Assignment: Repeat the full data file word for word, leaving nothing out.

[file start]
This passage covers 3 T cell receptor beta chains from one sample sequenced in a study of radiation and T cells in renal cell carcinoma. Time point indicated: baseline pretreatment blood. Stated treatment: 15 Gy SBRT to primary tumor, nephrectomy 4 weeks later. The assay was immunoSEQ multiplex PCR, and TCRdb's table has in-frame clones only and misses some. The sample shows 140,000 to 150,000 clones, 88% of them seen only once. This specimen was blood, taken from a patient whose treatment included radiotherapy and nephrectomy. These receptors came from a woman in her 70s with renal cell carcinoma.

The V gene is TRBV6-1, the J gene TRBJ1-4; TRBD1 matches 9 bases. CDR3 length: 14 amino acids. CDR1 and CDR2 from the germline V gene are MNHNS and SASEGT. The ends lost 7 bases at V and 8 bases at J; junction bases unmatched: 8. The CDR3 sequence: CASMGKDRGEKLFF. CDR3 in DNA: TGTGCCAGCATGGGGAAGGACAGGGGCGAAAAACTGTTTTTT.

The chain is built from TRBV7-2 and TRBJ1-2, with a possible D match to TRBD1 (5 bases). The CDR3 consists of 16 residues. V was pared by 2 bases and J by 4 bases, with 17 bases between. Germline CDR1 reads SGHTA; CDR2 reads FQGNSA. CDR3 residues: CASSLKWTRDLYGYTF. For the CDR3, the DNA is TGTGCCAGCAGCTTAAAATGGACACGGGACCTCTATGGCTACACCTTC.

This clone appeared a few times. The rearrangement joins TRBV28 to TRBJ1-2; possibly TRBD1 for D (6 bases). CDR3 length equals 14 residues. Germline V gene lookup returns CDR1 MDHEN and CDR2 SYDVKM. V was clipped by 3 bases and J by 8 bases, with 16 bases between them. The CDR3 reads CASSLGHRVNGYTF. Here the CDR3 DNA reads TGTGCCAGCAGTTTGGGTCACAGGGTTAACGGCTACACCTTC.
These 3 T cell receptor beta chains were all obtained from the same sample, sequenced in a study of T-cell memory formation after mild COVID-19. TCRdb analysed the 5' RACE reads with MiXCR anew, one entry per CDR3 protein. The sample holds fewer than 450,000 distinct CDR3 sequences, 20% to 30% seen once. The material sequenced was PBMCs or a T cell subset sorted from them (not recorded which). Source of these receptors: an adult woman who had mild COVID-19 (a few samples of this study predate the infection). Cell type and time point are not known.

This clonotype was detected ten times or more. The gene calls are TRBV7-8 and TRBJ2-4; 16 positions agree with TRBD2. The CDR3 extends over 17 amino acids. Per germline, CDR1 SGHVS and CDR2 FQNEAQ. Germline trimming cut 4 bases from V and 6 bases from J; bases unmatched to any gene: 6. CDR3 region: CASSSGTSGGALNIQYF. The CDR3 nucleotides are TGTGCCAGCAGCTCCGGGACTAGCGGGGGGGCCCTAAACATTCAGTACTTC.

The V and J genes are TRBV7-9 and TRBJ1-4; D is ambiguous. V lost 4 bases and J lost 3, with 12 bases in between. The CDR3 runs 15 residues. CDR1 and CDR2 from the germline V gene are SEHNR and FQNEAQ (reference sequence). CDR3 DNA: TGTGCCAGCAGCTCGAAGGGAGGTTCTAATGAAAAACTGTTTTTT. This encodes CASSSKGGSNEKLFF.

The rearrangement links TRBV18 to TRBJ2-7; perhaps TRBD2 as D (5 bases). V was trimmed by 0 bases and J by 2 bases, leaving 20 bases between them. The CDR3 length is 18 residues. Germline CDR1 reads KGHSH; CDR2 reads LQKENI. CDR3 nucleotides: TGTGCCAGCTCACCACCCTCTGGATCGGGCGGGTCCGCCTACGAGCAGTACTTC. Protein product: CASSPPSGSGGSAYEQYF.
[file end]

This passage covers 3 T cell receptor beta chains from one sample sequenced in a study of radiation and T cells in renal cell carcinoma. Time point indicated: baseline pretreatment blood. Stated treatment: 15 Gy SBRT to primary tumor, nephrectomy 4 weeks later. The assay was immunoSEQ multiplex PCR, and TCRdb's table has in-frame clones only and misses some. The sample shows 140,000 to 150,000 clones, 88% of them seen only once. This specimen was blood, taken from a patient whose treatment included radiotherapy and nephrectomy. These receptors came from a woman in her 70s with renal cell carcinoma.

The V gene is TRBV6-1, the J gene TRBJ1-4; TRBD1 matches 9 bases. CDR3 length: 14 amino acids. CDR1 and CDR2 from the germline V gene are MNHNS and SASEGT. The ends lost 7 bases at V and 8 bases at J; junction bases unmatched: 8. The CDR3 sequence: CASMGKDRGEKLFF. CDR3 in DNA: TGTGCCAGCATGGGGAAGGACAGGGGCGAAAAACTGTTTTTT.

The chain is built from TRBV7-2 and TRBJ1-2, with a possible D match to TRBD1 (5 bases). The CDR3 consists of 16 residues. V was pared by 2 bases and J by 4 bases, with 17 bases between. Germline CDR1 reads SGHTA; CDR2 reads FQGNSA. CDR3 residues: CASSLKWTRDLYGYTF. For the CDR3, the DNA is TGTGCCAGCAGCTTAAAATGGACACGGGACCTCTATGGCTACACCTTC.

This clone appeared a few times. The rearrangement joins TRBV28 to TRBJ1-2; possibly TRBD1 for D (6 bases). CDR3 length equals 14 residues. Germline V gene lookup returns CDR1 MDHEN and CDR2 SYDVKM. V was clipped by 3 bases and J by 8 bases, with 16 bases between them. The CDR3 reads CASSLGHRVNGYTF. Here the CDR3 DNA reads TGTGCCAGCAGTTTGGGTCACAGGGTTAACGGCTACACCTTC.
These 3 T cell receptor beta chains were all obtained from the same sample, sequenced in a study of T-cell memory formation after mild COVID-19. TCRdb analysed the 5' RACE reads with MiXCR anew, one entry per CDR3 protein. The sample holds fewer than 450,000 distinct CDR3 sequences, 20% to 30% seen once. The material sequenced was PBMCs or a T cell subset sorted from them (not recorded which). Source of these receptors: an adult woman who had mild COVID-19 (a few samples of this study predate the infection). Cell type and time point are not known.

This clonotype was detected ten times or more. The gene calls are TRBV7-8 and TRBJ2-4; 16 positions agree with TRBD2. The CDR3 extends over 17 amino acids. Per germline, CDR1 SGHVS and CDR2 FQNEAQ. Germline trimming cut 4 bases from V and 6 bases from J; bases unmatched to any gene: 6. CDR3 region: CASSSGTSGGALNIQYF. The CDR3 nucleotides are TGTGCCAGCAGCTCCGGGACTAGCGGGGGGGCCCTAAACATTCAGTACTTC.

The V and J genes are TRBV7-9 and TRBJ1-4; D is ambiguous. V lost 4 bases and J lost 3, with 12 bases in between. The CDR3 runs 15 residues. CDR1 and CDR2 from the germline V gene are SEHNR and FQNEAQ (reference sequence). CDR3 DNA: TGTGCCAGCAGCTCGAAGGGAGGTTCTAATGAAAAACTGTTTTTT. This encodes CASSSKGGSNEKLFF.

The rearrangement links TRBV18 to TRBJ2-7; perhaps TRBD2 as D (5 bases). V was trimmed by 0 bases and J by 2 bases, leaving 20 bases between them. The CDR3 length is 18 residues. Germline CDR1 reads KGHSH; CDR2 reads LQKENI. CDR3 nucleotides: TGTGCCAGCTCACCACCCTCTGGATCGGGCGGGTCCGCCTACGAGCAGTACTTC. Protein product: CASSPPSGSGGSAYEQYF.